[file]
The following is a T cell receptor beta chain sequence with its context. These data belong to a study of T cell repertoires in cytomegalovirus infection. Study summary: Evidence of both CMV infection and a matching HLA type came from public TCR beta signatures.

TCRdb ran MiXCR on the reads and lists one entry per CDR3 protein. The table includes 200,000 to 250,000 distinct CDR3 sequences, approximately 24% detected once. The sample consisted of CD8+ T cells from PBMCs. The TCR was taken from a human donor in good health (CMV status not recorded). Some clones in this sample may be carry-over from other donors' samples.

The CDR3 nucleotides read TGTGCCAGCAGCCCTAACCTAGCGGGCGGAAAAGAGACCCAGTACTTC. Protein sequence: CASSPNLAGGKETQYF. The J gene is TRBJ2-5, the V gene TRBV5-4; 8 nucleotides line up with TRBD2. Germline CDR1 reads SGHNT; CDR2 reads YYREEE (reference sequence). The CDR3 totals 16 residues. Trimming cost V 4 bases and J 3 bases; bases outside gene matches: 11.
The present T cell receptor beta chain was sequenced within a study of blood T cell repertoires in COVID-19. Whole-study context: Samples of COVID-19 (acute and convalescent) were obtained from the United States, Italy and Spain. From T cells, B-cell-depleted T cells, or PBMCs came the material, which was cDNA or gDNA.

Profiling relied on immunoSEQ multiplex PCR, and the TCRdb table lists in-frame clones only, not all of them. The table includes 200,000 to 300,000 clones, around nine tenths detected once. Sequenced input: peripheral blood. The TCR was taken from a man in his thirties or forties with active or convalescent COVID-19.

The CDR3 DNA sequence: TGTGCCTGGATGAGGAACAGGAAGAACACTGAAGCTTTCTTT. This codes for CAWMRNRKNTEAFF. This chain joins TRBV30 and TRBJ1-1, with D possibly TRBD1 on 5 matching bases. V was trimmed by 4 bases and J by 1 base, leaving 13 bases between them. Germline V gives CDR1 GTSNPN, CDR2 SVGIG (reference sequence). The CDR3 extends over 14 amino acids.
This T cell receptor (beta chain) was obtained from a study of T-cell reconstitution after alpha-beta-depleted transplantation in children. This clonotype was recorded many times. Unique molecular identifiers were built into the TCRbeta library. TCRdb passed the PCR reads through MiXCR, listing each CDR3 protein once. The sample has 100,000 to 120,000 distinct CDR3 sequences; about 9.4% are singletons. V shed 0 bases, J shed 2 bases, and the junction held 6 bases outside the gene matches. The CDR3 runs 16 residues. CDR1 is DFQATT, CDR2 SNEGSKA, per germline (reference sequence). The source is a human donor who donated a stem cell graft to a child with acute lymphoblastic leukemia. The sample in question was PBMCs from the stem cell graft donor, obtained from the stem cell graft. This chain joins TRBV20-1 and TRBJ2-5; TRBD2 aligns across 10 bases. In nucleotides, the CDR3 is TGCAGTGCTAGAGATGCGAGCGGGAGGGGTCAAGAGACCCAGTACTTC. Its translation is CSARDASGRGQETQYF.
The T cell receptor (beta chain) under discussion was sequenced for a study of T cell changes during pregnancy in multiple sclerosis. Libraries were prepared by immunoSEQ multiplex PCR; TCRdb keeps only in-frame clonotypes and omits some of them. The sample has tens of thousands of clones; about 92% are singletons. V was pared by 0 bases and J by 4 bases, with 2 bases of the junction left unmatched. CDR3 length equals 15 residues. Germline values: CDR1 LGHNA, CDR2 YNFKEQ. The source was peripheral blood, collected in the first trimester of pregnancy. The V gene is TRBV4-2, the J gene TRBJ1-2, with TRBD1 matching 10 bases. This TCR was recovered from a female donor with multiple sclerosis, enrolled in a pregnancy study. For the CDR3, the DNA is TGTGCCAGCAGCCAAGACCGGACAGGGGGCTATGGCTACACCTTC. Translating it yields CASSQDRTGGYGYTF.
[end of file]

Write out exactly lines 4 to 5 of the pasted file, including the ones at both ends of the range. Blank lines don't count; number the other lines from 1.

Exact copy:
The present T cell receptor beta chain was sequenced within a study of blood T cell repertoires in COVID-19. Whole-study context: Samples of COVID-19 (acute and convalescent) were obtained from the United States, Italy and Spain. From T cells, B-cell-depleted T cells, or PBMCs came the material, which was cDNA or gDNA.

Profiling relied on immunoSEQ multiplex PCR, and the TCRdb table lists in-frame clones only, not all of them. The table includes 200,000 to 300,000 clones, around nine tenths detected once. Sequenced input: peripheral blood. The TCR was taken from a man in his thirties or forties with active or convalescent COVID-19.